Hope Star from Hope, Arkansas on November 1, 1938 · Page 2
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Hope Star from Hope, Arkansas · Page 2

Hope, Arkansas
Issue Date:
Tuesday, November 1, 1938
Page 2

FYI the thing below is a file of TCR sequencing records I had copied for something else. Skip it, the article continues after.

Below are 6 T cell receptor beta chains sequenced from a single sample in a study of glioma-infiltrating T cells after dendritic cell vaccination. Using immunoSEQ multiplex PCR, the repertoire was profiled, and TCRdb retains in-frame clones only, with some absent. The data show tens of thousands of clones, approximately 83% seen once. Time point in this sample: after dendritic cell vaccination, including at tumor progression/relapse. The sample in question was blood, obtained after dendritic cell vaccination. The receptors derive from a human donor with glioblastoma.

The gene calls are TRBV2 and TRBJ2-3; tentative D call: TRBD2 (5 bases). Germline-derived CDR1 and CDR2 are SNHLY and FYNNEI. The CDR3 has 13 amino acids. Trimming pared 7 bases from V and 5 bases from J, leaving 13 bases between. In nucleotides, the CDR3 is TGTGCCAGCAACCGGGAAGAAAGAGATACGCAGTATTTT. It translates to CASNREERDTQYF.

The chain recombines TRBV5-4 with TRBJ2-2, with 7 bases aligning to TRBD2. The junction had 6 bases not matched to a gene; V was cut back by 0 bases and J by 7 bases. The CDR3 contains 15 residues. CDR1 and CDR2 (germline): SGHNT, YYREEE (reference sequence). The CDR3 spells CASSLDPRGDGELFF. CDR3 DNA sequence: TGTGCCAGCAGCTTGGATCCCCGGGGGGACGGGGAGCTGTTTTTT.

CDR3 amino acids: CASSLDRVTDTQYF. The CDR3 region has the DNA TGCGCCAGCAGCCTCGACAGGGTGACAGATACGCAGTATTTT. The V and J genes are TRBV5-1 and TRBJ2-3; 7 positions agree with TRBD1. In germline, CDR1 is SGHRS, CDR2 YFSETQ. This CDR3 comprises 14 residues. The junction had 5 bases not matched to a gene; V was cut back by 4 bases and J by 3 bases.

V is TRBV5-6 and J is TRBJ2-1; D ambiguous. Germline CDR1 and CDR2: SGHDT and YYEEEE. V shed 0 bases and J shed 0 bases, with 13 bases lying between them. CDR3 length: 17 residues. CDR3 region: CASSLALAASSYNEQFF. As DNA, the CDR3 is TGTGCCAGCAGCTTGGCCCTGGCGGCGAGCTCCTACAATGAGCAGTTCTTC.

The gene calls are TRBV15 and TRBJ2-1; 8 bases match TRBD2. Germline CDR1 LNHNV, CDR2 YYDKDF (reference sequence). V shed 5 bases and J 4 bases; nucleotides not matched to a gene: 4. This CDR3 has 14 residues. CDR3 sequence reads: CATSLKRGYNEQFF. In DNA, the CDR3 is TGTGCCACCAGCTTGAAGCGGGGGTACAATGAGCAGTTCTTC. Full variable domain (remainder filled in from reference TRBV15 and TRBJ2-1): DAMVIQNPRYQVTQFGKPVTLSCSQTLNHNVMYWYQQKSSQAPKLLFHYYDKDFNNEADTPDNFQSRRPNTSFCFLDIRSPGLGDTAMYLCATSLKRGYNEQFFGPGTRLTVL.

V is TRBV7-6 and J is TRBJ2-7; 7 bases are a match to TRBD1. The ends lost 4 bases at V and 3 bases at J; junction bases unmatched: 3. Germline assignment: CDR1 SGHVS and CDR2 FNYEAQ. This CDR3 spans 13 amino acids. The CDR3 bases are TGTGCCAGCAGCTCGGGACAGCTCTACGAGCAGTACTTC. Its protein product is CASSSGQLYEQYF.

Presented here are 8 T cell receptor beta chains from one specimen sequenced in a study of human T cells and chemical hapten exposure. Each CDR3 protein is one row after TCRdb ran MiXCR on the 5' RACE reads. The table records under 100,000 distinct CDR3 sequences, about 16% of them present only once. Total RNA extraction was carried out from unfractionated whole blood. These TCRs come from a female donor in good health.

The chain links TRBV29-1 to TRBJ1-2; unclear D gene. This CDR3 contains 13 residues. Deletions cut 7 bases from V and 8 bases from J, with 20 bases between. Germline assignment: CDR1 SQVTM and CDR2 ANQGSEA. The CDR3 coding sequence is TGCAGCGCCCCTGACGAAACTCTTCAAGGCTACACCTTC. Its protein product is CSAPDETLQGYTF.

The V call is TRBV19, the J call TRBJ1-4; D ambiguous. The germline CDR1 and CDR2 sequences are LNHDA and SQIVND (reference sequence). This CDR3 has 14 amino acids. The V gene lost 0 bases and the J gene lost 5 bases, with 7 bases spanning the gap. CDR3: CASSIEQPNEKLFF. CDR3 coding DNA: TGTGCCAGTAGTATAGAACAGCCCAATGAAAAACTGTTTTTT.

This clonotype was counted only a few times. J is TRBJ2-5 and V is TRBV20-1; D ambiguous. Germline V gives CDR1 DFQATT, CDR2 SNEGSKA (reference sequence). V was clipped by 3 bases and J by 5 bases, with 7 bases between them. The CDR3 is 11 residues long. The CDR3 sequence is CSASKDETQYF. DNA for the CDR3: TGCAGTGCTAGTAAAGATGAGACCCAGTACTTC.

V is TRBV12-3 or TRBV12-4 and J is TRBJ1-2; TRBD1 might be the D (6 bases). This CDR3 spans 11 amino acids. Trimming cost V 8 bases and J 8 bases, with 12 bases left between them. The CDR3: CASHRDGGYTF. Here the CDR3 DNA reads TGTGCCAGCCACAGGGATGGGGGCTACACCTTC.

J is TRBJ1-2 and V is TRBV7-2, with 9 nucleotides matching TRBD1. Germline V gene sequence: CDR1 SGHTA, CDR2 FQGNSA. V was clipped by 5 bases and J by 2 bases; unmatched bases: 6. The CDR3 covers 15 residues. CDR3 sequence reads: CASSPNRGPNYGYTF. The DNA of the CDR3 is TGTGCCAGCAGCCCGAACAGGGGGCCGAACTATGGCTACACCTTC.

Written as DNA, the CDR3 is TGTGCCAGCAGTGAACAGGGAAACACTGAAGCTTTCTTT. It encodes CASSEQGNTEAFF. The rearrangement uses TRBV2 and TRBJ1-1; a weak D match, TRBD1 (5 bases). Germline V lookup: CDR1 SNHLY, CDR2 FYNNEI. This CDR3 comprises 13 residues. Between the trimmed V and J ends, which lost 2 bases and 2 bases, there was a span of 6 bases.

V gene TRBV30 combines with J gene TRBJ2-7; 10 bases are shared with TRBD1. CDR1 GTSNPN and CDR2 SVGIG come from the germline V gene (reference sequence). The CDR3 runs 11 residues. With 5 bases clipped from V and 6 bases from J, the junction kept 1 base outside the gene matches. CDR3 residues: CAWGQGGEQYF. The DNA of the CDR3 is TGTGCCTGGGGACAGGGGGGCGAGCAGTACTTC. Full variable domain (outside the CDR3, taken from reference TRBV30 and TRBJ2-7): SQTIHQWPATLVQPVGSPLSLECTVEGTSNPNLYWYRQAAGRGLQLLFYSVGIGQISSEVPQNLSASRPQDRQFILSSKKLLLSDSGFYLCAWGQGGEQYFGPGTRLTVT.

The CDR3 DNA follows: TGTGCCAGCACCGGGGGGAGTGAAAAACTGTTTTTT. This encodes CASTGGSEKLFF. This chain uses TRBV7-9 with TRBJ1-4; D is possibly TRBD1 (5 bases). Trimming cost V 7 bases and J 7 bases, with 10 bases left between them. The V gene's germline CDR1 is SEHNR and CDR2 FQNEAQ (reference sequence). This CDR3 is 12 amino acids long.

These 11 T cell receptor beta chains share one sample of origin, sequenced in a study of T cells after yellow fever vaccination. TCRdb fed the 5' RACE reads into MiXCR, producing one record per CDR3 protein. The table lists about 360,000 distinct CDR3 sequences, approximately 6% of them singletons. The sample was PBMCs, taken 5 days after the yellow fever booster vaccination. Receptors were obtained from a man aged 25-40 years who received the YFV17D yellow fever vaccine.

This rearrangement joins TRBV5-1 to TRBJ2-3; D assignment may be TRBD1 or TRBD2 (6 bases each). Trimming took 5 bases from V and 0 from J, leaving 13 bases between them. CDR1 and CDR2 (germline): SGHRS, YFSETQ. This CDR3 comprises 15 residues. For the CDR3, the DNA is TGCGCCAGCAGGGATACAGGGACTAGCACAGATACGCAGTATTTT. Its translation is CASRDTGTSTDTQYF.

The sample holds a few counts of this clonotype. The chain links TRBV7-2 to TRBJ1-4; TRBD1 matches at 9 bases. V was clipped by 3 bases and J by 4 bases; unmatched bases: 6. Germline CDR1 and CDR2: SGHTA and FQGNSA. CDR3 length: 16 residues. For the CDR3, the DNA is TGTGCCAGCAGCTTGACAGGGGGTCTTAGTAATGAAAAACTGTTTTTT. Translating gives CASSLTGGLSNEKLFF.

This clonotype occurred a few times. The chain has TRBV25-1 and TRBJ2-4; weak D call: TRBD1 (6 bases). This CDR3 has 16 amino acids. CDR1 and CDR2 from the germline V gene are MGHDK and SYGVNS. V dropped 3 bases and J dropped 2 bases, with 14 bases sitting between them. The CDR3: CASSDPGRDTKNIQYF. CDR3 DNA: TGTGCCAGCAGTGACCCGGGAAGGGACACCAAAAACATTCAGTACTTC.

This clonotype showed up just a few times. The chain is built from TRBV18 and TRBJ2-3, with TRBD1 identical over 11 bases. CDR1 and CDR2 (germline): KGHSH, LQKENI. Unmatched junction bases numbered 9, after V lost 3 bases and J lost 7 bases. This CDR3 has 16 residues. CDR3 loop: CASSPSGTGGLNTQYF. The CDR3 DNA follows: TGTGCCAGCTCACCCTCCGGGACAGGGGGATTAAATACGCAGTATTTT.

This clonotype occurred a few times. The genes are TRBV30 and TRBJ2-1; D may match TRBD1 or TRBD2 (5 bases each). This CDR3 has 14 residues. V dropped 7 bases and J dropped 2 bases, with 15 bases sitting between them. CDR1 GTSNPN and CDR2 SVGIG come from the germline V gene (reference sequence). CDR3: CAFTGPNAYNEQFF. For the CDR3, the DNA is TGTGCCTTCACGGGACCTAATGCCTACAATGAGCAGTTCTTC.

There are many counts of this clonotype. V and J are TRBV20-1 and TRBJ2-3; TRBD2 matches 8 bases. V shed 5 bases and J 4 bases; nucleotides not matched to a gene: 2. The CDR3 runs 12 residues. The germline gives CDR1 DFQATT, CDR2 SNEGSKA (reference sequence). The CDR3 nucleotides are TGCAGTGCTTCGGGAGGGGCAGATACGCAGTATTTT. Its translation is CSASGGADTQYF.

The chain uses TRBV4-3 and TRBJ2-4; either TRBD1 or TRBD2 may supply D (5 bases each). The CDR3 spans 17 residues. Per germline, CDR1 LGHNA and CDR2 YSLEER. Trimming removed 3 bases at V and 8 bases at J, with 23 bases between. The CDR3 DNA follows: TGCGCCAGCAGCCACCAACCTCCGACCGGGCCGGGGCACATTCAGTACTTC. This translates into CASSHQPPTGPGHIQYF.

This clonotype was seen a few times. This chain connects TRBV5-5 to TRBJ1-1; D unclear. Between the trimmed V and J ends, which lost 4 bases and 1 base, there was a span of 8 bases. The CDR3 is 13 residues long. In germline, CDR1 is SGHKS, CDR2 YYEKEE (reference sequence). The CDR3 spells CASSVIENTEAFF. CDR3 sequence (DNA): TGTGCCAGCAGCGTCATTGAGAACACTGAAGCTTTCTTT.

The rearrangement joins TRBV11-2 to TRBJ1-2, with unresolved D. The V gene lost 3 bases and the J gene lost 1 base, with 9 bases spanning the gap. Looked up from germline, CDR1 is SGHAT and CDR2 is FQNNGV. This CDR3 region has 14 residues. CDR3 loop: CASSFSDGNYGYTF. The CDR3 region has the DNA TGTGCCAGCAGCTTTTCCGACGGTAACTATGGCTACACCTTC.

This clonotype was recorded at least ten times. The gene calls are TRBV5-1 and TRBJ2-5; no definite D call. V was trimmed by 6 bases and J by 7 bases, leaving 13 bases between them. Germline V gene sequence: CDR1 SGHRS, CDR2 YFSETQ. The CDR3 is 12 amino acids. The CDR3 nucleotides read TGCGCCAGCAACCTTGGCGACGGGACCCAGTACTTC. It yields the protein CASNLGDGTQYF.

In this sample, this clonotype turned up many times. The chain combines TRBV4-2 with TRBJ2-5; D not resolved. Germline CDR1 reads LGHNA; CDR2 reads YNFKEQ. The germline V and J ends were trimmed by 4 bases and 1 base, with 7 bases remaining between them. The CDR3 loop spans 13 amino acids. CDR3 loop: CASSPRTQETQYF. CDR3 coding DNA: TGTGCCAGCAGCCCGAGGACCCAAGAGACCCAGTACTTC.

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HOPE STAR, HOPE, ARKANSAS Star Star of Hope, 1899j Press, 1927. Consolidated January 18, 1929 0 Justice, Deliver Thy Herald From False Report! Published every week-day afternoon by Star Publishing Co., Inc. C. B. Palmer & Ale*, ft Washburn, at The Star building, 212-214 South Walnut street, Hope, Ark. G. E, PALMER, President ALEX. H. WASHBURN, Editor and Publisher (AP) —Means Associated Press, CNEA)—Means Newspaper Enterprise Ass'n. Subscription Rate (Always Payable in Advance): By city carrier, per week 15c; per month 65c: one year $6.50. By mail, in Hempstead, Nevada, Howard, Miller and LaFayette counties, $3.50 per year; elsewhere $6.50. Member of •The Associated Press: The Associated Press is exclusively entitled to the use for republication of all news dispatches credited to it or not Otherwise credited in this paper and also the local news published herein. Charges on Tributes. Etc.: Charge will be made for all tributes, cards of .thanks, resolutions, or memorials, concerning the departed. Commercial newspapers hold to Jhis jpolicy in the news columns to protect their readers from a deluge of space-taking memorials. The Star disclaims responsibility or the safe-keeping or return of any unsolicited manuscripts. Here Is an Opportunity For Straight Thinking The world is governed more and more by emotion, and less and less by thought. That is the greatest dangey- of our day. If any sanity and decency is to be kept in the world, people must think more. That means all people, not just the leaders. That is harder than just to shout "Hoo-ray!" or "Boo!" But it must be done. Let's take a laboratory .example, .the latest Lindbergh affair. Chances are that one either .considers Lindbergh a nasty Fascist spy who intrigued against the Soviet Union, or a wise observer who served peace and the world by telling--the truth about the Russian air force, in quarters where that knowledge was badly needed. Yet how far is one justified ;in drawing either conclusion? Let's re-survey the facts, and see whether opinion is conditioned by feelings toward Russia, the Soviets, Hitler, Chamberlain, or by known facts. Lindbergh went to Russia. He was entertained by Russian airmen with "the usual courtesies, and shown as much of Russian air strength as the Russians cared to show. He returned to England. Several magazines there printed a rumor that Lindbergh had made certain comments uncomplimentary to the Russian air . force at a social event and to person.-* of influence in the British government. •' His Russian host-aviators immediately came out with a violent statement condemning Lindbergh as a paid liar and a Fascist spy. The world promptly took sides. Lindbergh himself remained silent.yj Beyond the published rumor, how much actual proof has been shown that Lindbergh said the things attributed to him? Very little. The central fact of the whole affair remains unverified. Assuming, however, that Lindbergh said the things attributed to him, •were .they true? Obviously the effectiveness of any air force before actual test in-war is a matter of opinion. It is not a matter on which to use terms like "liar." There can be no proof. Now the third .accusation: That Lindbergh was a paid spy for Fascism, and-made such a-report on Russian aviation purely to influence Britain against opposing Hitler. That .is a nasty accusation. It ought not to have been made without-the strongest evidence. But is there any evidence? None at all. It is a plausible-sounding hypothesis, but of proof there is not an iota. Three belief-hurdles have been quickly leaped by many people in this affair. They conclude: 1. Lindbergh said or did not say what he was reported to have said. 2. It was or-was nqttrue. 3. It was or was not said with the worst kind of-ulterior motive. Yetallthree conclusions rest on assumptions not proved. All-these things were reported in some letail by the newspapers, and properly so, because they were news. But if ever there was a case for suspended judgment on the part of the reader, this is .it. The whole thing is a question of fact, and the fact is by no means established. •This is the kind of testing, and searching which Americans must apply to .all news, especially foreign news, these days if- we are to choose a course that is wise and just, and riot merely be blown on winds of passion and demagoguery. •"!.•: The Family Doctor R»f. 00. By DR. MORRIS FISHBEIN Editor, Journal of the American Medical Association, and of Hygeia, the Health Magazine -Common Skin Diseases in Children May Become 1 Extremely Serious Besides the eruptions on the skin associated with such infectious ^diseases as scarlet fever, measles, chicken .pox and sensitivities of foods, children suffer with infections of the skin that are particularly annoyng. The most common conditions are impetigo, scabies, ringworm, and the spots caused by var ious parasites. In impetigo little blisters filled with pus appear mainly on the hands anc face. These vary in size from tiny lesions about the size of the head of a pin to large yellowish looking bumps. Tuesday, Nayemb'er 1,1938 Political Announcements The Star Is authorized to moke the .following cniidldnie announcements subject to the action of the city Democratic prlmnry election Wednesday, November 30: ' For Mnyor ' J. A. EMBREE For Alderman, Ward One A. C. ERWIN J. R. WILLIAMS For Alderman, Ward Four SYD MCMATH Eventually several of these bumps may run together, become covered with scabs and crusts, and produce n most unsightly appearance. The condition can be sprend from one :hild to another by direct contact or t>y the use of a crfnVmon wash cloth or towel, or by contaminated fingers. For his reason a child with impetigo should 30 kept away from other children un;il the condition has been brought under control. Doctors know thnt strict cleanliness is necessary to bring the condition under control. After the tis- lues are thoroguhly cleaned with soap and warm water and the infectious material removed to some extent he will prescribe an ointment suited to the skin of the child concerned and cap- ible "of destroying the infectious organisms. When this condition gets out of con- Irol in the wards of a hospital, in an orphan asylum, or anywhere else, it should be considered most serious, and efforts should be persistent until new cases fail to appear. Several times this column has told about scabies, also called the itch, cuban its, seven-year itch, and by other names An old market wo'nvan in Italy discovered that sulphur will control it. The condition is brought about by a Ittle parasite that burrows under skin wherever it is moist and thin, particularly between the fingers. Incidentally it is the female itch mite that causes the trouble. Her activities in fulfilling her destiny to produce more itch mites under the skin are wha tcause the itching. This condition spreads easily from one person to another. Once it got loose on the skins and in the costumes of an. entire opera company and the effecf on a production of Aida changed that great operatic tragedy into a comedy. In clearing up an outbreak of scabies it may be necessary to boil every bit of clothing or textiles with which the infected person has been in contact and to destroy other materials. Persistent treatment with the sulphur lotions and ointments that he doctor prescribes will clear up m'ost cases. Ring worm, particularly the form known as athlete's foot, is now so common that practically everybody knows something about it. But it should not be regarded lightly because a persistent case of ringworm can actually incapacitate a man from work, and once loose in a school or gymnasium may attack nearly every child that comes in contact with it. The treatment may involve not only all sorts of antiseptics, but also the use of ultraviolet rays, X-rays and stll other special forms of Vr.'edical activity. For an auctioneer for your sales, notify O. B. Simmons, Patmos, Ark. 31-3tp Today's Answers to CRANIUM CRACKERS GODDESS OF CROPS HORIZONTAL I Goddess of plant life. 6 She is the daughter of Ops and *-. 12 Sharp. 13 Agony. 14 Therefore. 16 To ac•'-,' knowledge. : 17 Land right. 19 Century plant fibers. 21 Of the thing. 22 Type standard. 23 Transpose. 25 Stapes of - the ear. 29 To slander. 32 Social insect. 33 Excavated. 35 Beer. • 3<j To place ici line. 38 Data. 39To.be parsimonious. •4| Chaos. 4.3 Approves. 45 Electric unit. Answer to Previous Puzzle 46 Laminated rock. 49 Dresses in. 52 Stiff collar. 53 Pottage. 56 To attend. 58 Insurgent. 60 Cuckoo. 61 Guttural. 62 Shu has charge of vegetation. 63 She is associated with the earth goddess VERTICAL 1 Feline animal 2 Reverberated sounds. 3 Regretted. 4 Heating vessel. 5 Southeast. 7 Preposition. 8 Demonstrative pronoun. 9 Mongoose. 10 Perches. 11 Modern. !5 Monkeys. 18 Milky. s] 20 Impassable road. 21 She is an old goddess. 24 Harvests. 26 Capuchin monkey. 27 Hostelry. 28 Kind of cheese 29 Seaweed. 30 Deer. 31 Portuguese coin. 34 Concord. 37 Glitter. 40 Middle. 43 Debutante. 44 Female sheep. 47 Tramp. 48 Afresh. 50 Inspire.-; reverence. 51 Respiratory sound. 52 Work unit. 54 Tatter. 55 Thus. 57 To attempt. 59 Long Island. 61 Left-hand page. Questions on Page One 1. True. The original city of Paris was built .on the lie de 1'Cite. 2. True. George Washington weighed 210 pounds on his fortieth birthday. 3. False. Grant's Tomb was built by public subscription. 4.-True. Milk contains minerals, principally calcium and phosphorus. 5. False. The sun is one and one-half times as dense as water. Rather Quaint ANN ARBOR—Speaking at Michigan football rallies are required t shed their coats, vests, and ties, anc roll up their shirt and sleeves anc pants legs before they are permittee to 'proceed. CLASSIFIED RATES One time—2c word, minimum 30c Three tunes—3%c word, min. 50c Bix times—6c word, minimum 90c One month (26 times)—18c word, minimum |2.70 Rates are for continuous insertions only. In making word count, disregard classification name such as "For Rent," "For Sale," etc.—this is free. But each initial or name, or complete telephone number, counts as a full word. For example: FOR RENT—Three-room modftm furnished apartment, with garage, close in. Bargain. J. V. ' Blank, phone 9999. Total, IS words, at 2c word, 30c for one time; at 3Vic word, 53c for three times, etc. NOTE: All orders placed by telephone are due and payable <upon presentation of bill. PHONE 768 "The More YouT^ll the Quicker You Services Offered See Hempstead Mattress Shop, 712 Vest Fourth, for New and Re-built. Phone Paul Cobb. 658-J. l«26tc WANTED— All kinds 'ancy sewing. Mrs. S. )20 Foster Avenue. of plain 'and H. Simpson. 31-3tc Wanted WANTED:—High type young mtm, 18-24, High School Graduate with -Business College training,, capable of hand- Ing general office work. Must be able to meet public. Honest, anvbltioiis find dependable. References required. Arkansas State Employment Service, Hope, Arkansas. , 1-31-dh WANTED—^Young man—White—age 20 to 30 years. -Good personality. Must be able to deal with public. Capable or overseeing and .handling help. Call nt Arkansas State Employment service, IWVi South Main Street. 28-3t-dh Notice NOTICE—Local money to loan on improved farm lands nnd city property; low Interest rales; quick action. Harry J. Lcmley, Hope, Arkansas. IM-Nov 24-e • NOTICE-5% F. H. A. Loans, $100 and tip. Pink W. Taylor, Office 309 First National Bnnk Building. 29*6fc FOR-RENT' FOR RENT-Nlccly furnished bed- .room. 308 S. Hervey. Phone 937. 27-3tc Male Help MALE HELP WANTED _ Yotmg mnn, lugli schoql graduate. Can earn 52.50 per day. At least three months J vork - Give name and address. Write box 08, Hope Star. 29-2lp Help Wanted—Female WOMEN WANTED Address our eat- nlogs. -3c each paid in advance plus bonusea. 'Everything -Supplied. F« e (Details furnished. ROYAL BRO. N. Y. , ,G. <P. O. Box 164, -Brooklyn, ' 6ct29, Npv5,-12 for Sale FOR SALE—New electric A B C Electric Washing Machine, 6 pound size, $49.95. ?5.00 down and $5.00 month pays for It. Automotive Supply Co- • 31-.3tc FOR SALE—One fine registered Hereford bull, weighs 1,500 pounds. Suttoh & Collier. 27-4tc EOR SALE—Beauty work, the .best in permanent^. Gormen, Vonccil. Gift Shop, -"For Something New.Cail 252" FOR SALE-SORGHUM SYRUP! STAR OFFICE. ' 13- FOR. SAiLE—Shingles mid lumfi See Clntidc 'Waddle. Phone 289-f 1-3IB FOR ^ALE— 300 bushels of corn, 50 cents bushel, A. W. Mct.| farm, near Guernsey. See O. A. Gra or H. W. Hall, administrator. OUR BOARDING HOUSE ... with... MAJOR HOPPLE OUT OUR WAY HM-M—~LADS/ YOU KNOW IT IS THE CUSTOM TO RALLY TO THE SUPPORT OF A CANDIDATE FOR A POLITICAL OFFICE. WHEW HE \S A FELLOW CLUB MEMBER/ IT WILL BE A <3REAT BOOM TO THE OWLS CLUB PRESTIGE, HAV IWQ ITS PRESIDENT THE CANPIPATE FOR STATE SENATOR <30SW, YOU'RE <3ETT : IW' ,A BREAK THAT THE ELECTION! •DOWT FALL- CM SATURDAY MIGHT/ MOST OF TH 1 BOYS WILL BE ,OUT OPTH' WOBBLE- HOUSE BY TUESDAY/ •POLITICAL RALLY OWE TH'MEETING WAS CALLED TO ORPER WITH TH' FELLER IN THET .HOU56 VOMOER OW TH' .ROM? THERE STARTED TO PUT THET THIMG UP TO PROVE THET TH' F.IRST HUNTER ALOKK* WOULD,BREAK TH' LAW —.SHOOTIM' FROM TH' ROAD AW 1 TOO,WEAR A DW6LLIM' ,OW ,P,RIVATE PROPERTY... HE HAD A BET ON IT BOOTS AND HER BUDDIES Not Fooling w \ .SOT vooVit totviwa a«o SROT.V.ER J. VOO AKiO VitR Y.OOWS.O « TWM6£ io«.H.'. voo KMOVM TI ALLEY OOP Too Much Is Too Much LOST— Thursday at Henderson f wrist watch. Liberal reward for ball galme ladles yelloW gold El turn to Hope Star. 21-Gt- LOST— Roan speckled cow horns, 600 pounds. Cull O. L. 888 or 841-W. 2G-3t •LIJ3T— Light red Jersey cow wifh off of horns. Reward. Fletcher erlying, Hope Rt, 2, Phone 343. 26-31 p Kate's Beauty and By J. R. WILLIAMS YAIS--THEY SHOT HIM WHILE HE FUTTIM' IT UP .com. wB»»m«Mi»ict. me. T.u.me u.«.H.r mr. II*) By EDGAR MARTIN MO 1 SOU. 1 MO t-WCWl. OO OR 'Sc. TO POT XOO OW VOOU XOO ROVSitO V\\^> V-Sft... BUT XOO AOEKJ'T &O\NGTO TH\WG>S OP TOR (JSt! THWS FIK1AU, AV.'f WHAT'S TM IDEA, A BIG ULLV LIKE VOU PICKIN 1 ON MV POOR lA. KAKKV ?.? Y OUGHT A. BE ASHAMED OF YEPSELF.' WELL, WHO ARE VOU tO TALK? VOU WUZ PICKIN' ON ,MV DINNV, IT l^ I I 11 1 Tj « WASN'TCHA r By V. T. HAMLIN ,KAKKV WE DON'T >!X. *^T; "J!?-% m WASH TUBES Use A Hope Star Want Ad \HE CALL THEES OUR "OICTATOR" MODEL, VOUR EXCELLENCY. GUARANTEED TO 6TOP A BULLET, OR YOUR MOWEV 'V~~. /TRV EETOM, 5ENOR. TVUS CUMVAS. HE'S A OROOF UEST 6AVESIAAVJ The Proof of the Pudding i! rm— ju; COPR. 1938_BV NEA SERVICE, INC. T. M. REO. U. S. PA' )EO. U. B. PAT. OFr ll-l t By ROY CRANE FRECKLES AND HIS FRIENDS BAAV. DRAG THE PHOUiy OUT! COPR 1938 BV NEA SEKVICE INC. T. M REC. U. G. PAT. OFF WHAT HAPPENED? i THOUGHT HEARD A SHOT. TUT TUT, N\V FBAU. HAME A CIGAR. EET WAS OMLY THE WOOM-OAY SAUUJE, Fugitive From the Booby-Hatch By MERRILL BLOSSER V AW, I HAVE A 1 HEABT, ^ FELLAS / 1 CAN TAKE IT, BUT-— A ^ QUIET/ ^W/A VO voJ? R ° EAS J m YpU STAY \ MERE .' PONT V TAKE OFF TOUR. ' BLINDFOLD / WE'LL BE BACK IN AN HOUR. Tt> see THAT >tau HAVEN'T / MYRA NORTH, SPECIAL NURSE SEARCHINfi LOOKING ;FOR A FELLOW NAMEP MSGOOSEY-.FRBOy.ES Now It Can Be Told I'LL SAY HE IS .' HE HAS A BAP CASE OF LOSOES ON THE BO6OES / IF You SEC HIM , KEEP HIM HERE AND HUMOR HIM TILL THe POLICE ARRIVE/ Is HE PANG5ROU.S MERE COMES THE SQUAT3ROW MOW, MEA-AMD IF OUK. IM- PiCTIBMT MOVIE CPUEEM DOESkl'T MIKJD - I'/VA CiOlkJ& TO SEWD YOU BACK WITH WHITEY IM THE FieST PLAMB IM THE MEAMTIV^E.MISS l-^VERE, "lOLJ'LL STICK. APZOUMP UMTIU I'M READ/I TO LEAVE. WE HAVE. A PEW LITTLE DISCUSS r—tr By Ray Thompson and Charles Coll CiJ'ACIC RKJISHES DIRECTIQNS FOR THE. DISPOSAL OF THE SLAIM BAKJDITS AMD THEKJ ESCORTS THE MOVIE STAR TO OWE OF THE LARGER. COME. EA»o WITH THE. POPE WEARIIM& ALL THOSE] PHOMy DIAMOMDS/ IT WAS MY PRESS A6.ENTS IDEA. THAT I LEAVE MY REAL GEMS HOME. FOR. THIS TRIP. IT'S TRUE WE RATHER HOPED FOR. A HOLD-UP. BUT WE SOEVER CREAMED IT WOULD DEVELOP JNTO A STORV LIKE THJ5' f